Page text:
Gell-Mann struggled for the words that would imperfectly describe his quarks, calling them not only “mathematical” but even “fictitious.”  One colleague interpreted Murray’s maddening ambiguity like this: “If quarks are not found, remember I never said they would be; if they are found, remember I thought of them first.”

He continued to hedge his bets. In 1967, when he and Richard Feynman — “the hottest properties in theoretical physics today” — were featured in The New York Times Sunday Magazine, Gell-Mann said quarks would likely prove to be “a useful mathematical figment.” At a lecture at a physics summer school in Erice, Sicily, he said that quarks might well turn out to be “purely illusory, a passing phase in our description, which will go away after a while, when we will learn how to . . . solve our equations without using quarks.”

Meanwhile they served him as a “pedagogical” device, a calculating tool for extracting new insights about the implications of the Eightfold Way. In one talk he used fictitious triplets to construct a model of the strong nuclear force “which may or may not have anything to do with reality.” After using this toy theory to abstract some general principles, he threw the field model away.

When his friend Valentine Telegdi learned about the technique, he told Murray it was like one used by the French chef Escoffier:  Cook a pheasant between two slices of veal. Then discard the veal and serve the pheasant.

That to me is a testimony to Murray’s brilliance, the ability to hold contradictory ideas in one’s mind. Though be believed, deep down, that quarks lacked the solidity of electrons or even of neutrinos, the idea was too beautiful to let go of. He stuck with it, and before long evidence was found that pointlike particles indeed existed inside protons and neutrons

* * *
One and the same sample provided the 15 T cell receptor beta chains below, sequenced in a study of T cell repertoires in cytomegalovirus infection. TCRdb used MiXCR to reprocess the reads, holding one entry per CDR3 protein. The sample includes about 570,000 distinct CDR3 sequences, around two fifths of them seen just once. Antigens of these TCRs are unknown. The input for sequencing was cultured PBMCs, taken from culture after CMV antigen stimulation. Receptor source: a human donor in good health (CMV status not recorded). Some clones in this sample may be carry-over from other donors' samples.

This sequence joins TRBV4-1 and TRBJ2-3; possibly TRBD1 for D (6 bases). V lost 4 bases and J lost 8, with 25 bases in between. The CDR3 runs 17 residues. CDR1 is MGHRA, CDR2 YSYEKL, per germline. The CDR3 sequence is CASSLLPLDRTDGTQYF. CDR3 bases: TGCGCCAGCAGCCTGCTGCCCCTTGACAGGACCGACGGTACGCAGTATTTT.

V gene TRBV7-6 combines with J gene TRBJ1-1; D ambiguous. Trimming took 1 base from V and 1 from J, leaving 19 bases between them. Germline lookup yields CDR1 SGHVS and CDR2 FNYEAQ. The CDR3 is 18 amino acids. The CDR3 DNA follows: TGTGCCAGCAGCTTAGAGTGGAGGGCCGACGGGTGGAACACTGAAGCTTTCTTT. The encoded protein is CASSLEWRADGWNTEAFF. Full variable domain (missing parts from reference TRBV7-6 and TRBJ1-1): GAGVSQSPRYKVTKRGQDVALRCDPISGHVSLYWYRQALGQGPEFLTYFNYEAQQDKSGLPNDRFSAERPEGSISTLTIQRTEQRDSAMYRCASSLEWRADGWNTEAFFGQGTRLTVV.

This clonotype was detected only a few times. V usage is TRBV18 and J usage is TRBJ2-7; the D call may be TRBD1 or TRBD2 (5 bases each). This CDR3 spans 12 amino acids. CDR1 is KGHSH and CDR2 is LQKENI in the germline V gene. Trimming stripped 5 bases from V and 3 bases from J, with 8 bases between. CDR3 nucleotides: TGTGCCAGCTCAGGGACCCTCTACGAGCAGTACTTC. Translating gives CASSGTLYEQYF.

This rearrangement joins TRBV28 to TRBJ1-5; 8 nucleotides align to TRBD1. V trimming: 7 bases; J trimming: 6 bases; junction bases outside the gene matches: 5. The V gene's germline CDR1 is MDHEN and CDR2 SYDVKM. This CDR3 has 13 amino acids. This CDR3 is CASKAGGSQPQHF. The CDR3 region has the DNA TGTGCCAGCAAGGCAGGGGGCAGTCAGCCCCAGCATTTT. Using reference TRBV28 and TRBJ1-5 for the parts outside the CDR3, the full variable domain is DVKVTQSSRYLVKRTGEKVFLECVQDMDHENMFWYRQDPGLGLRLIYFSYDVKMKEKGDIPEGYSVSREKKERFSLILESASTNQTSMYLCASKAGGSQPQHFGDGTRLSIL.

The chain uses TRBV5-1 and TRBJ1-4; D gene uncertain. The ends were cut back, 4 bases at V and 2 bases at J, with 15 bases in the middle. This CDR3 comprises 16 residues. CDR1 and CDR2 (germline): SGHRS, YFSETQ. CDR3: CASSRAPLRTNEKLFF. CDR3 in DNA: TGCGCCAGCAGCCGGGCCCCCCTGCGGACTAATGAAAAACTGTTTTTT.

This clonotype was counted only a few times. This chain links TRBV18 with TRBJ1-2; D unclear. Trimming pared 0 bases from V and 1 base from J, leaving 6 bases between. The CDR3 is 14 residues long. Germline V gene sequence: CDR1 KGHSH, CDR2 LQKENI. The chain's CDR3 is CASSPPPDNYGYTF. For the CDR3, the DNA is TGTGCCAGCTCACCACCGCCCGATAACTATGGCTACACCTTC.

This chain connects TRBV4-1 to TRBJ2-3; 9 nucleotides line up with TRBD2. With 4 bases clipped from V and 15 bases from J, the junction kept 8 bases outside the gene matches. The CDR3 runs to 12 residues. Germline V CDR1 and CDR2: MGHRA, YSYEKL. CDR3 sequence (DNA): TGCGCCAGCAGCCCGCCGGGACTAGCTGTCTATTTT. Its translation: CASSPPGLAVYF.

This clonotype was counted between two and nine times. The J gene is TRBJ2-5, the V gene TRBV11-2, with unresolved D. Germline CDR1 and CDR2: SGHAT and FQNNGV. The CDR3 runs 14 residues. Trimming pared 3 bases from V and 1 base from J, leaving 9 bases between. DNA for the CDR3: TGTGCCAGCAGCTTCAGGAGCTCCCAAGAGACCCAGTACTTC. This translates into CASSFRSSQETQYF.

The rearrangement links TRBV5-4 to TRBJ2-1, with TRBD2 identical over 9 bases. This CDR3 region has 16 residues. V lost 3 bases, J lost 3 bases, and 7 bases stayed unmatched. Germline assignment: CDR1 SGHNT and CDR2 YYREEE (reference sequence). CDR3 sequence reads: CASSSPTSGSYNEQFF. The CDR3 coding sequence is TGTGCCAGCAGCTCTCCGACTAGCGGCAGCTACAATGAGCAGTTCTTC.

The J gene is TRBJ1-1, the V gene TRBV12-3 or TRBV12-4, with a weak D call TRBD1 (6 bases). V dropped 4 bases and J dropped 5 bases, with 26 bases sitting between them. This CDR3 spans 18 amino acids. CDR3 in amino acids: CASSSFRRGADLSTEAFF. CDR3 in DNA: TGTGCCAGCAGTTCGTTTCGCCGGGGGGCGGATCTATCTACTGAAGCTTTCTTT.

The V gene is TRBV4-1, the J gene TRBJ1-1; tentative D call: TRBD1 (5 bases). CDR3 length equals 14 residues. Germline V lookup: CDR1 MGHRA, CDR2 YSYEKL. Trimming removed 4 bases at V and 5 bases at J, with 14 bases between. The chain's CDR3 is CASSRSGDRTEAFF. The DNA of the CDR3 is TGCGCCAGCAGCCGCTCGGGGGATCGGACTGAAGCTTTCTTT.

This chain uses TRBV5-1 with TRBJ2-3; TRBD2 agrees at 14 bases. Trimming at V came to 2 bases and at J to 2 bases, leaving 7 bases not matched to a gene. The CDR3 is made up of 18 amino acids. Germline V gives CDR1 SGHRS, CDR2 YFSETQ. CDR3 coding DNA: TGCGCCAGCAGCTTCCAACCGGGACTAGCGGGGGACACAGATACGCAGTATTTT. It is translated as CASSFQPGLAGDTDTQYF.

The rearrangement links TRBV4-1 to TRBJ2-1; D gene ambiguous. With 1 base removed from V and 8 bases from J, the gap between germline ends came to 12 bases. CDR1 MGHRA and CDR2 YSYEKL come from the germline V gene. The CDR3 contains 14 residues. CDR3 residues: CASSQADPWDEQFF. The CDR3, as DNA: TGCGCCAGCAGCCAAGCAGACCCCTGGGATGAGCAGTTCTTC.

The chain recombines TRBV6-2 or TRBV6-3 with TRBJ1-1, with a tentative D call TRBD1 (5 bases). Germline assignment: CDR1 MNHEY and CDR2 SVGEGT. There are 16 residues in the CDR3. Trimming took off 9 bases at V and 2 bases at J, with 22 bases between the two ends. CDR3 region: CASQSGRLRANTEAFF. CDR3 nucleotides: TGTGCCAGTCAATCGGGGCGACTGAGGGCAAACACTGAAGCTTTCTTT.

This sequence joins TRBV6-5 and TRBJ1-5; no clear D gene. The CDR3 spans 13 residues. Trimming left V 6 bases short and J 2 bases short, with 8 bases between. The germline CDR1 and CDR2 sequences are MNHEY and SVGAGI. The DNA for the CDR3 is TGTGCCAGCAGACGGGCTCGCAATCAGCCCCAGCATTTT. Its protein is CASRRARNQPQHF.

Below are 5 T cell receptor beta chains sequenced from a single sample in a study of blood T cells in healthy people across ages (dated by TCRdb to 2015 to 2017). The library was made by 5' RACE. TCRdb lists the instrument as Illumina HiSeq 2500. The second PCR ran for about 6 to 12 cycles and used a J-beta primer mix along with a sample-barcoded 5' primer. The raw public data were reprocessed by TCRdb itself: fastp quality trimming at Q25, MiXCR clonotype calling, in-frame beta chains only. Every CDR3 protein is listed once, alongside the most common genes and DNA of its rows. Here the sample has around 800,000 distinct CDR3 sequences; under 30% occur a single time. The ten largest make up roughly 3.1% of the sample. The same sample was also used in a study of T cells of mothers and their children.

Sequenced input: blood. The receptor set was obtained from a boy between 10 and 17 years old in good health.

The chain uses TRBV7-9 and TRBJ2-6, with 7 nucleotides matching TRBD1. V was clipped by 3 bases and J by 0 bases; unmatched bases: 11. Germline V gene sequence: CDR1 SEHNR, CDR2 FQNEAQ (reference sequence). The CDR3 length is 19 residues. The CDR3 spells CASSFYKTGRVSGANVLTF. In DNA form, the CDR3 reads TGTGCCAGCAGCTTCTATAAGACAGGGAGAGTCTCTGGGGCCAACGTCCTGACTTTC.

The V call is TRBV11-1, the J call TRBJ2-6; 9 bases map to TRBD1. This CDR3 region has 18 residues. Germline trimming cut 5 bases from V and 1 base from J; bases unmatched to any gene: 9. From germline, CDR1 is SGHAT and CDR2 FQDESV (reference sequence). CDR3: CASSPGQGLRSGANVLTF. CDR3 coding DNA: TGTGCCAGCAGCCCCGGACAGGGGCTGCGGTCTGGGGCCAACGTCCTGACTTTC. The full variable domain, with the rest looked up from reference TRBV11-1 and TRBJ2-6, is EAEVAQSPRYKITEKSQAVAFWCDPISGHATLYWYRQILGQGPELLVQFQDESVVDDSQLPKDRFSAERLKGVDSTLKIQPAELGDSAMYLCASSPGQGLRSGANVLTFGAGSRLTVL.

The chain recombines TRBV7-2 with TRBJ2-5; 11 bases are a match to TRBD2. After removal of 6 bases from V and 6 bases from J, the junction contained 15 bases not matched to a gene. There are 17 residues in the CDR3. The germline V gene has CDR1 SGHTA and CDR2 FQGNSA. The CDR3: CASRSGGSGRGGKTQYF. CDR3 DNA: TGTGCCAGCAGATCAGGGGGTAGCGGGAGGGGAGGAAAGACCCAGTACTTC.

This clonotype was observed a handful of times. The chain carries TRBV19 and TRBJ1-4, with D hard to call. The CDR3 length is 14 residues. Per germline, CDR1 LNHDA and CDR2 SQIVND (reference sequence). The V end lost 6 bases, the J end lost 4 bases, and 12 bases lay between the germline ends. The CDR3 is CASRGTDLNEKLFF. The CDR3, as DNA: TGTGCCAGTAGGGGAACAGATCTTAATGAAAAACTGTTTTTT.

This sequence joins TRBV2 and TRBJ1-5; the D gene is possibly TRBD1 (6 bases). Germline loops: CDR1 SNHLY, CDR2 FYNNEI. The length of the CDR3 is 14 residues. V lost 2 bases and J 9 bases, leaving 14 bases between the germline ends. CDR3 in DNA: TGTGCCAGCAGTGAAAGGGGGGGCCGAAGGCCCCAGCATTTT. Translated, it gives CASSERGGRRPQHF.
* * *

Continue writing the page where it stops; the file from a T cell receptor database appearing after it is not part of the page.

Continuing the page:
A theory called quantum chromodynamics (Murray named it and was one of the inventors) went on to explain why the quarks never appear independently in the world — why we don’t observe fractional charges. The nature of the strong nuclear force ensures that the quarks are permanently trapped, or “confined.”

With the existence of quarks established, Murray was soon insisting that he had believed in them all along. That was one of the reasons he was livid when my biography was published, providing ample evidence to the contrary. This is mostly a matter of interest to historians and philosphers of science, and I still wonder why he was so adamant and so angry. That initial ontological confusion was shared by most of his colleagues. It doesn’t detract in the slightest from his accomplishment. He had made one of the most important scientific discoveries of the century. He was the Escoffier of particle physics.


Please report typos and other neurological glitches by email or through Twitter.


Related: Strange Beauty web page

For a glimpse of my new book, The Cancer Chronicles, please see this website.


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Fire in the Mind

Whether a subtle new pattern shows up in an experiment on the Higgs boson, an epidemiological report about a suspected cancer cluster, or a double-blind trial purporting to demonstrate ESP, it can be maddeningly difficult to distinguish between what we see and what we think we see. "Fire in the Mind" takes a look at the big questions behind today’s science news.

About George Johnson

George Johnson writes about science for the New York Times, National Geographic Magazine, Slate, and other publications. His nine books include The Cancer Chronicles: Unlocking Medicine's Deepest Mystery (August 2013), The Ten Most Beautiful Experiments, A Shortcut Through Time, and Fire in the Mind. He is a winner of the AAAS Science Journalism Award and has twice been a finalist for the Royal Society science book prize. Co-founder and director of the Santa Fe Science Writing Workshop, he can be found on the Web at Twitter @byGeorgeJohnson.